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Justin Davis wrote:
| I have five PC's accessing a PG database that is mounted on a
| Dell Windows 2003 server. The PC's are accessing the database with a
| Fujitsu cobol program via ODBC (all machines have same (newest) ODBC
| driver from PG). 2 of the machines are the newest I have and both
| pretty identically configured but are very slow by comparison to the
| others. My colleagues and I are still in the exploration / decision
| process, we have been working with and learning the database about 2
| I'm looking to see if anyone knows of O/S or hardware issues right off
| the bat or can recommend a debug method, log checking, etc. path we
| might follow.
| The program in question reads the PG database and displays matching
| query results on a cobol screen, for the point of this topic that is all
| it is doing. We run the same query from each PC which returns 15
| records out of a 6,000 record customer DB.
| The machines:
| - 2 are 2.0 Ghz Dells with 512 Ram & XP SP2 - they take just over 2
| - 1 AMD 2.4 with 256 Ram & XP SP2 - just under 2 secs.
| - 1 AMD 900 Mhz with 256 Ram & XP SP 1 - just under 2 secs
| - 1 Intel 266 Mhz with 256 Ram & Windows 2000 - 11-13 secs
While re-reading your post, I was (still) under the impression that
those machines are all client machines and that there is only one
database they are all accessing. Is my impression true?
If so, then I'm afraid there must be some other issue you've been
hitting, because from the viewpoint of a postmaster, it is completely
irrelevant who the client is. Unless so, can you please provide some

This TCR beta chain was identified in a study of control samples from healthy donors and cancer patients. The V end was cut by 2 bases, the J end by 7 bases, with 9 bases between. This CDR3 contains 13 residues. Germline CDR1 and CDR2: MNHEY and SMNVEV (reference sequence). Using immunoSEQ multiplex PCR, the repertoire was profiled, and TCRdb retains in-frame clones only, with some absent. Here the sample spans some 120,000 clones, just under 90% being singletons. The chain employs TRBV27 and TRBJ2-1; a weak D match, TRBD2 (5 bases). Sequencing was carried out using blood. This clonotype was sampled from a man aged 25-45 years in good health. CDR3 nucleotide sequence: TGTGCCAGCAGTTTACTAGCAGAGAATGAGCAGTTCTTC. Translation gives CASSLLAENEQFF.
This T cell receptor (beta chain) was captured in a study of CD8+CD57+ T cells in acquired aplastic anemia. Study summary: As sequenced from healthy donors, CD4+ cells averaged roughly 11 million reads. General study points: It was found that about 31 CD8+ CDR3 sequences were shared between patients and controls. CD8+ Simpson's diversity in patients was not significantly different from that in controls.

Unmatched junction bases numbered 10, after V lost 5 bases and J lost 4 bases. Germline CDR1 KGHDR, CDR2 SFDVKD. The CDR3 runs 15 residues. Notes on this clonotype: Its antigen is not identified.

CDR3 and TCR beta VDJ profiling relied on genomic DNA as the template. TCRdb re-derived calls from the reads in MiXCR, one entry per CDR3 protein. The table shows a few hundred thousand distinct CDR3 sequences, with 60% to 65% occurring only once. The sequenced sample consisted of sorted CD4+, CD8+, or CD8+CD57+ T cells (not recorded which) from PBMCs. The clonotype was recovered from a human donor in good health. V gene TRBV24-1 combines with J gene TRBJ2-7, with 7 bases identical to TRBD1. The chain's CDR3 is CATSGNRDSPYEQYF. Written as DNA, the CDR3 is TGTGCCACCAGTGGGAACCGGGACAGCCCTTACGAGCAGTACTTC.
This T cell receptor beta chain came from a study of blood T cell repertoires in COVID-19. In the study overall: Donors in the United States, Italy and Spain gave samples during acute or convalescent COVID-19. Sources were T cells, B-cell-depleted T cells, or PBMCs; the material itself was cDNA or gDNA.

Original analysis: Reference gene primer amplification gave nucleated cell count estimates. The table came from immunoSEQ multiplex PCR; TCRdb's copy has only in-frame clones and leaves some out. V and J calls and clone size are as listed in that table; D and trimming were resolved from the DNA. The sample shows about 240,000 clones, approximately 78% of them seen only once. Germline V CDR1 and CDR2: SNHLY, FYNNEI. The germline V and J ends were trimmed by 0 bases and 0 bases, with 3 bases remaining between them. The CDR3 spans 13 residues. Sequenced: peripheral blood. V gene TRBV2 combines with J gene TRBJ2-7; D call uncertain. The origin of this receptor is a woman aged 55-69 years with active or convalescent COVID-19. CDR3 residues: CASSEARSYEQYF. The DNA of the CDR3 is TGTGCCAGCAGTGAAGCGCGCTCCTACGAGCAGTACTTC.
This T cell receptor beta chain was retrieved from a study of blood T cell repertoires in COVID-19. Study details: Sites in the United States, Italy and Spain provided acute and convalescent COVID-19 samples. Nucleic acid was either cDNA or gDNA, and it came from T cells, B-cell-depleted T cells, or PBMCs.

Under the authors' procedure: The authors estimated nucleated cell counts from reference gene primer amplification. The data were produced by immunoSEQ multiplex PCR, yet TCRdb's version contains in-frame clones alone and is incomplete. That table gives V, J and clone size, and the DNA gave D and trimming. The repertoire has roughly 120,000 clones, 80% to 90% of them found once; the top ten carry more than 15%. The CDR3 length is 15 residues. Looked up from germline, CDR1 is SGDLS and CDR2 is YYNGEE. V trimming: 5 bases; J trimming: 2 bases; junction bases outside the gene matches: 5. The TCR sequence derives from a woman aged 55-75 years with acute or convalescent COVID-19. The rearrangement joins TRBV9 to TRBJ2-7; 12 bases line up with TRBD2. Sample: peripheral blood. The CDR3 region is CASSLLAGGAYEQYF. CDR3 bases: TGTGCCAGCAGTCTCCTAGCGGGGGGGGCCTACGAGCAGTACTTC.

evidence that the issue at hand really has to do with the PostgreSQL
query shipping to those Dells (profiling, for example), so we have
something to work from?
My assertion though is that there's either an issue in the ODBC layer,
or the COBOL program you're running (be it your code or the runtime).
While at it, and completely unrelated, I'm not sure that, both from the
performance and reliability viewpoint, running production PostgreSQL on
a Windows machine may be the best possible decision. If you have the
luxury of experimenting, and unless your side-goal is to run-proof the
Windows version of PostgreSQL, I'd suggest you try a couple of
alternatives, such as Linux, BSD or even Solaris, whichever you feel
will offer you better future support.
If you choose to run it on Windows afterall, I'd kindly advise you to do
your best to stay on the safe side of the story with a double-checked
backup strategy, solely because the Windows version of PostgreSQL is a
new product and not widely used in production environments, so there is
not much expertise yet in the specifics of keeping it performant, stable
and most of all, how to tackle things after the worst has happened.
gregab at p0f dot net
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